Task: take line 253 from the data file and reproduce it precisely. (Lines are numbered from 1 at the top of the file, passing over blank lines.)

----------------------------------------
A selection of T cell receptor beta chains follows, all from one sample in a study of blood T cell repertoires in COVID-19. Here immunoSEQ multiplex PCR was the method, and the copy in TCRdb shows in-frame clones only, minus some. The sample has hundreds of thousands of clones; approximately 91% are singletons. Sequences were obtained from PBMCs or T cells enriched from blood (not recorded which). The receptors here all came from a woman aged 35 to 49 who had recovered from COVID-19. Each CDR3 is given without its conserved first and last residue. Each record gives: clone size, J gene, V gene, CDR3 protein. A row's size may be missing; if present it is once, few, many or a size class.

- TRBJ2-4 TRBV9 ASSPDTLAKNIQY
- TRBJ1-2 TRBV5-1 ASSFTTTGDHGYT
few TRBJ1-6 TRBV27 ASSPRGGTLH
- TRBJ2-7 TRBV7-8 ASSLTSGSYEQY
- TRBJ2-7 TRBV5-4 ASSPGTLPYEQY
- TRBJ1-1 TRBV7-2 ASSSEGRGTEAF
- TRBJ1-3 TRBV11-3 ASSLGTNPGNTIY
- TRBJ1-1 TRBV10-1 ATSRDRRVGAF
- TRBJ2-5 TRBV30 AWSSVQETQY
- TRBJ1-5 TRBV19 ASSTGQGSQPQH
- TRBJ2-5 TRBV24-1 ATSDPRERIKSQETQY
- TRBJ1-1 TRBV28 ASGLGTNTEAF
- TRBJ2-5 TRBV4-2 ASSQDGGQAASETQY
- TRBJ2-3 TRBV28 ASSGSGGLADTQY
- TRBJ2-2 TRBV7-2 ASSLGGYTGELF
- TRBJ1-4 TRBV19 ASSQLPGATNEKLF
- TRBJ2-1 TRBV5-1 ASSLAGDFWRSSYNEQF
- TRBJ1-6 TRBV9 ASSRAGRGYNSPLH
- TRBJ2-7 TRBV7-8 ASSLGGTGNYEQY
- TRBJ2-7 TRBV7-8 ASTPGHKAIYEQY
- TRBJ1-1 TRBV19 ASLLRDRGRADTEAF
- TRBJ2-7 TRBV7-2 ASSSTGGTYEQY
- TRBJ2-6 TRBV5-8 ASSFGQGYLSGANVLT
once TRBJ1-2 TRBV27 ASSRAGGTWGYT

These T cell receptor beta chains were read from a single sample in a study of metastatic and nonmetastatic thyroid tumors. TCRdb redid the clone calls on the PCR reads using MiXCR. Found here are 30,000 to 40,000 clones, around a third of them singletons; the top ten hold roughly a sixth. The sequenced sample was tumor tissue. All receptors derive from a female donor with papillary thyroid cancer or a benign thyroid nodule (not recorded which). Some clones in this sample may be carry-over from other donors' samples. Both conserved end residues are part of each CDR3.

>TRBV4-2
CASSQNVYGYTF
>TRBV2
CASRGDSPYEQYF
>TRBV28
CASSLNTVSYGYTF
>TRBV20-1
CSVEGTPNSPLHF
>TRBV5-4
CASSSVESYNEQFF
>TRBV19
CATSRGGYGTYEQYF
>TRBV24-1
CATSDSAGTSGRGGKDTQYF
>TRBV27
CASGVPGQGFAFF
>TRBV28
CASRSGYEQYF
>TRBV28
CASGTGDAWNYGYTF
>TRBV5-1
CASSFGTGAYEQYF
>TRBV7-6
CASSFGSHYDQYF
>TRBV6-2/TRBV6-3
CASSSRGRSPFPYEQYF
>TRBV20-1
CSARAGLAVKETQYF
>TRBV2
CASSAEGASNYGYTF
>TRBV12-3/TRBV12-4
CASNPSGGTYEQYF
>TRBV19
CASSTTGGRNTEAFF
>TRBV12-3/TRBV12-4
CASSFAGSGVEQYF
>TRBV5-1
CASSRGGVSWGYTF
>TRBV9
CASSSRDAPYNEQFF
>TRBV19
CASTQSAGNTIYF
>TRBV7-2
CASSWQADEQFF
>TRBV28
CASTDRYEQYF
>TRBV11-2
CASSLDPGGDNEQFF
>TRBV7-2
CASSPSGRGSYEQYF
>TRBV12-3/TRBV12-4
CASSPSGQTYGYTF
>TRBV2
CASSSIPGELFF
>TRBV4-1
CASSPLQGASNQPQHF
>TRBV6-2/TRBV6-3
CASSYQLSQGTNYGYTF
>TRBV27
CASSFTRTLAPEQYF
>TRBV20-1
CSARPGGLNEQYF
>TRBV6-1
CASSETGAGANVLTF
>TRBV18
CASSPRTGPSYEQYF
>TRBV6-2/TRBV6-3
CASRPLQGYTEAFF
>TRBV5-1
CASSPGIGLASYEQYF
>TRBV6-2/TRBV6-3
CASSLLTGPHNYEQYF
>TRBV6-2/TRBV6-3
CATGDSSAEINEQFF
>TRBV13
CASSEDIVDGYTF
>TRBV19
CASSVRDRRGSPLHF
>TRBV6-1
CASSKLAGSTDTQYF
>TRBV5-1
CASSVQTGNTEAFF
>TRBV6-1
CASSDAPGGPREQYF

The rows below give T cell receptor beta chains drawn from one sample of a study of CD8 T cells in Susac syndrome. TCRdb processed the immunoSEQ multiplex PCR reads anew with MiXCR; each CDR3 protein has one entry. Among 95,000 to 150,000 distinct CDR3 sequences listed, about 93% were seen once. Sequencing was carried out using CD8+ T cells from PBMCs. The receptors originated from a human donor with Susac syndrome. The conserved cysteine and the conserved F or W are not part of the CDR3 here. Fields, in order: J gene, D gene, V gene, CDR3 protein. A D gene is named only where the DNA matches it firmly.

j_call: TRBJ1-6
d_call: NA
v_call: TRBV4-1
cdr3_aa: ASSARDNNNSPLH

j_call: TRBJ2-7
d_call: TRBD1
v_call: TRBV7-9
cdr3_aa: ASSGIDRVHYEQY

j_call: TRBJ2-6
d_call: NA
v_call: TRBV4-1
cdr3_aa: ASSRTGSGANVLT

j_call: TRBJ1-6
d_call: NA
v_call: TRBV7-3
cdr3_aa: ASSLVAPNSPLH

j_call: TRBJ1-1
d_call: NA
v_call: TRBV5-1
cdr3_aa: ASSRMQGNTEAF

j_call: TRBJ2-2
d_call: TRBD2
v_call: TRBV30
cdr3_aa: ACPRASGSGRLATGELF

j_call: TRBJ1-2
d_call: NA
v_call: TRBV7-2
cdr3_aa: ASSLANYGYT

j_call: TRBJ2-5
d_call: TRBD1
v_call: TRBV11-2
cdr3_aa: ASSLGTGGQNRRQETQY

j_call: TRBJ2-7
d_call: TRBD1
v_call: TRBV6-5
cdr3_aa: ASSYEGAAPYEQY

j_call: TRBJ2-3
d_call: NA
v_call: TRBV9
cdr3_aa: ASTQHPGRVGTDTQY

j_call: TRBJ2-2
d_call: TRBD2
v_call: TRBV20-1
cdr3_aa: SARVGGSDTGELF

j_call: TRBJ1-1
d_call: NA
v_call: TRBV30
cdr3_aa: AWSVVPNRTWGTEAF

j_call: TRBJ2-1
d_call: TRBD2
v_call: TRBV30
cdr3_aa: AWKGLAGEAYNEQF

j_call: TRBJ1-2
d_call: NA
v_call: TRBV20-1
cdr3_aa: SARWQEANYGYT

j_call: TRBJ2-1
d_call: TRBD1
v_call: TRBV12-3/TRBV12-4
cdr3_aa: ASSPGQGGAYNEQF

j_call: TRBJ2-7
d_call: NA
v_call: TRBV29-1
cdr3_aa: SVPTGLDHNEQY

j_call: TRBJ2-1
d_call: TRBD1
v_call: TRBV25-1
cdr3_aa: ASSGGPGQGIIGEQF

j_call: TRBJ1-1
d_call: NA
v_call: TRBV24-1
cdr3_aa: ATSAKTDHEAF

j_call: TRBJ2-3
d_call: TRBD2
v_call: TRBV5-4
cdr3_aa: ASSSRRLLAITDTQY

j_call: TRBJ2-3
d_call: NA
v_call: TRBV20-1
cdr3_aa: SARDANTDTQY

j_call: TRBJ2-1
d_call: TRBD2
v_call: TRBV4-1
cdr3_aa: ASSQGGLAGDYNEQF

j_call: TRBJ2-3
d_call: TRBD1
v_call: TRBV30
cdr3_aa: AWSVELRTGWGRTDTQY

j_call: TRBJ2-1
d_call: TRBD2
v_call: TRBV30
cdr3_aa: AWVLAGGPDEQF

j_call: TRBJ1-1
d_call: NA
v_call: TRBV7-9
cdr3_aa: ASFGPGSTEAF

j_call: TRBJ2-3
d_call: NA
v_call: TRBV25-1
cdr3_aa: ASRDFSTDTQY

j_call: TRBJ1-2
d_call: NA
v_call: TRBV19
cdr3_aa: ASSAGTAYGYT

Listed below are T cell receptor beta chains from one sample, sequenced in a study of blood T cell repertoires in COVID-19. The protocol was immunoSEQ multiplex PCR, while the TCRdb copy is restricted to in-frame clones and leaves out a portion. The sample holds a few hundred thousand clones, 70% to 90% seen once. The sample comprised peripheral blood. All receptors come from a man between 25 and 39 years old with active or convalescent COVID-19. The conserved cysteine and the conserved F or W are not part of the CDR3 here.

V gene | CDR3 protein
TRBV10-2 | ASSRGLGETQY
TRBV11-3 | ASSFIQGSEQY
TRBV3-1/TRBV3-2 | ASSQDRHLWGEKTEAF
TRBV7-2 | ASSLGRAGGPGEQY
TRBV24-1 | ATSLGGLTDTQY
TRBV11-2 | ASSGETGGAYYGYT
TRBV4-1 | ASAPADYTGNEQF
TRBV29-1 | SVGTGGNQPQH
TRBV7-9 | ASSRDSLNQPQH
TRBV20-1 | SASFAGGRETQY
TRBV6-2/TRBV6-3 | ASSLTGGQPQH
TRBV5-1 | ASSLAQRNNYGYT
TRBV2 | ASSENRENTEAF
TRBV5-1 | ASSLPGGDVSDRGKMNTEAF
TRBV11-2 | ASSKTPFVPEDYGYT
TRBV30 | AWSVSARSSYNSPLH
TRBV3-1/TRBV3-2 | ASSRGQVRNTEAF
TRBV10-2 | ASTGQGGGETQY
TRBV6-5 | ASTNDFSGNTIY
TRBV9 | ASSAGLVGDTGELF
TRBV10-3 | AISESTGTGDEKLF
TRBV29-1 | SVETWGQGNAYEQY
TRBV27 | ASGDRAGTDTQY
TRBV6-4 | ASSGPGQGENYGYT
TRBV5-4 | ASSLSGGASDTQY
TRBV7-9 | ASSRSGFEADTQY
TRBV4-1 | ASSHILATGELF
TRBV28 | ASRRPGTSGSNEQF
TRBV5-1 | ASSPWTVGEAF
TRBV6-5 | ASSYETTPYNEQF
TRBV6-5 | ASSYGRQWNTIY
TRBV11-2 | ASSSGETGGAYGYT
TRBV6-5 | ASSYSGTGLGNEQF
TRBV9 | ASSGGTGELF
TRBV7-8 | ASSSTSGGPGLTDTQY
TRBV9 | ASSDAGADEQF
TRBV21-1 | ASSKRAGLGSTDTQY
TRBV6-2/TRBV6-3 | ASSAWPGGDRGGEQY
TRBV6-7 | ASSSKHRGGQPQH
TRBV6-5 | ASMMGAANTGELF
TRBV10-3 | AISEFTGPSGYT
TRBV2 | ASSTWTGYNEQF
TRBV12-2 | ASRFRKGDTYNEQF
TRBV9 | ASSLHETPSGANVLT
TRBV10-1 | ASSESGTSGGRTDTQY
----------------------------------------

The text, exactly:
TRBV9 | ASSDAGADEQF